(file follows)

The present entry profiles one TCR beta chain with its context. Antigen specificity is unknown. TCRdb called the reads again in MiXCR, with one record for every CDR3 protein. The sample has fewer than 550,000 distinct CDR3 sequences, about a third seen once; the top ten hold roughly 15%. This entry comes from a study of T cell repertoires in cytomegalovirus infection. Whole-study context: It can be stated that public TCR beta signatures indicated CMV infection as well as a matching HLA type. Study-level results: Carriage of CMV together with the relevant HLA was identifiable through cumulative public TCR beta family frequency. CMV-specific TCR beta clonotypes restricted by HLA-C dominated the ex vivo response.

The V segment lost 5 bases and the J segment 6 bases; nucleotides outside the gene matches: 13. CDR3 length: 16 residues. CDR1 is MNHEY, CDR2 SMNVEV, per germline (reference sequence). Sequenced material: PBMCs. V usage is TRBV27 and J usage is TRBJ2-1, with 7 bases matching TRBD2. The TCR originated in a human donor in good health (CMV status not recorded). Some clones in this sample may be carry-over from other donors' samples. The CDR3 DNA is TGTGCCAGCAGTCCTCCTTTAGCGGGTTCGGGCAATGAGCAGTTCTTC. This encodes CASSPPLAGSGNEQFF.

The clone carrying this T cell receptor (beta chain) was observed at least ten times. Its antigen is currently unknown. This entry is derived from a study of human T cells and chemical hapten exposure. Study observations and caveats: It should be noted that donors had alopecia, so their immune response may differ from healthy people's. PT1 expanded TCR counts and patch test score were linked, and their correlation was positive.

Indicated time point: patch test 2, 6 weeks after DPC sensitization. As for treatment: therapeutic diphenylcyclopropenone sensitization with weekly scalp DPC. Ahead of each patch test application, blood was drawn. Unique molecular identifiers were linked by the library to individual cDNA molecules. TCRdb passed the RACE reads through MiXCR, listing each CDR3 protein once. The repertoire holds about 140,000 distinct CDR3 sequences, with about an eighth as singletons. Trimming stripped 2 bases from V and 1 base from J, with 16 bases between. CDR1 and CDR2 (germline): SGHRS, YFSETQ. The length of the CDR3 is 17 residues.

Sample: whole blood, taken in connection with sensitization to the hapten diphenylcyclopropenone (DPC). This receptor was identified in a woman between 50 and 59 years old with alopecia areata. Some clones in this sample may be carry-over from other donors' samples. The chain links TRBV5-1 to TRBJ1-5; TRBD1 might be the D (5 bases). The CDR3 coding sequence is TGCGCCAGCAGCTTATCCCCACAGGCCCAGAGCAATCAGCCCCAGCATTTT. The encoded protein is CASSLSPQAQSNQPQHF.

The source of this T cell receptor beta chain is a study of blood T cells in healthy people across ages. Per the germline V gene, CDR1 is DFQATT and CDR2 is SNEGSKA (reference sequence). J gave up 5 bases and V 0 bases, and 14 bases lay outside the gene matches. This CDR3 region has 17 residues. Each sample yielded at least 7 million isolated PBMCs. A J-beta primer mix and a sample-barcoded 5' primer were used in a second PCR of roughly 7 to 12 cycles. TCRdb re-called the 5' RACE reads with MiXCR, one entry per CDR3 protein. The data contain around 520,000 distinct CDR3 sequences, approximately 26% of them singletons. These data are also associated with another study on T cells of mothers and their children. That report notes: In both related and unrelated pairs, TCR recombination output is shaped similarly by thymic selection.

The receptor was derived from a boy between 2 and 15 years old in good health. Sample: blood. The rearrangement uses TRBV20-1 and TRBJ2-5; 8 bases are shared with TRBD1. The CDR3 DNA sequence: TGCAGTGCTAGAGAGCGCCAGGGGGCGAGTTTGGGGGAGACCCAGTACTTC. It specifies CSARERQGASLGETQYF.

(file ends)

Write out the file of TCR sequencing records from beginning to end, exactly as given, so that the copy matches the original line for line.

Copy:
The present entry profiles one TCR beta chain with its context. Antigen specificity is unknown. TCRdb called the reads again in MiXCR, with one record for every CDR3 protein. The sample has fewer than 550,000 distinct CDR3 sequences, about a third seen once; the top ten hold roughly 15%. This entry comes from a study of T cell repertoires in cytomegalovirus infection. Whole-study context: It can be stated that public TCR beta signatures indicated CMV infection as well as a matching HLA type. Study-level results: Carriage of CMV together with the relevant HLA was identifiable through cumulative public TCR beta family frequency. CMV-specific TCR beta clonotypes restricted by HLA-C dominated the ex vivo response.

The V segment lost 5 bases and the J segment 6 bases; nucleotides outside the gene matches: 13. CDR3 length: 16 residues. CDR1 is MNHEY, CDR2 SMNVEV, per germline (reference sequence). Sequenced material: PBMCs. V usage is TRBV27 and J usage is TRBJ2-1, with 7 bases matching TRBD2. The TCR originated in a human donor in good health (CMV status not recorded). Some clones in this sample may be carry-over from other donors' samples. The CDR3 DNA is TGTGCCAGCAGTCCTCCTTTAGCGGGTTCGGGCAATGAGCAGTTCTTC. This encodes CASSPPLAGSGNEQFF.

The clone carrying this T cell receptor (beta chain) was observed at least ten times. Its antigen is currently unknown. This entry is derived from a study of human T cells and chemical hapten exposure. Study observations and caveats: It should be noted that donors had alopecia, so their immune response may differ from healthy people's. PT1 expanded TCR counts and patch test score were linked, and their correlation was positive.

Indicated time point: patch test 2, 6 weeks after DPC sensitization. As for treatment: therapeutic diphenylcyclopropenone sensitization with weekly scalp DPC. Ahead of each patch test application, blood was drawn. Unique molecular identifiers were linked by the library to individual cDNA molecules. TCRdb passed the RACE reads through MiXCR, listing each CDR3 protein once. The repertoire holds about 140,000 distinct CDR3 sequences, with about an eighth as singletons. Trimming stripped 2 bases from V and 1 base from J, with 16 bases between. CDR1 and CDR2 (germline): SGHRS, YFSETQ. The length of the CDR3 is 17 residues.

Sample: whole blood, taken in connection with sensitization to the hapten diphenylcyclopropenone (DPC). This receptor was identified in a woman between 50 and 59 years old with alopecia areata. Some clones in this sample may be carry-over from other donors' samples. The chain links TRBV5-1 to TRBJ1-5; TRBD1 might be the D (5 bases). The CDR3 coding sequence is TGCGCCAGCAGCTTATCCCCACAGGCCCAGAGCAATCAGCCCCAGCATTTT. The encoded protein is CASSLSPQAQSNQPQHF.

The source of this T cell receptor beta chain is a study of blood T cells in healthy people across ages. Per the germline V gene, CDR1 is DFQATT and CDR2 is SNEGSKA (reference sequence). J gave up 5 bases and V 0 bases, and 14 bases lay outside the gene matches. This CDR3 region has 17 residues. Each sample yielded at least 7 million isolated PBMCs. A J-beta primer mix and a sample-barcoded 5' primer were used in a second PCR of roughly 7 to 12 cycles. TCRdb re-called the 5' RACE reads with MiXCR, one entry per CDR3 protein. The data contain around 520,000 distinct CDR3 sequences, approximately 26% of them singletons. These data are also associated with another study on T cells of mothers and their children. That report notes: In both related and unrelated pairs, TCR recombination output is shaped similarly by thymic selection.

The receptor was derived from a boy between 2 and 15 years old in good health. Sample: blood. The rearrangement uses TRBV20-1 and TRBJ2-5; 8 bases are shared with TRBD1. The CDR3 DNA sequence: TGCAGTGCTAGAGAGCGCCAGGGGGCGAGTTTGGGGGAGACCCAGTACTTC. It specifies CSARERQGASLGETQYF.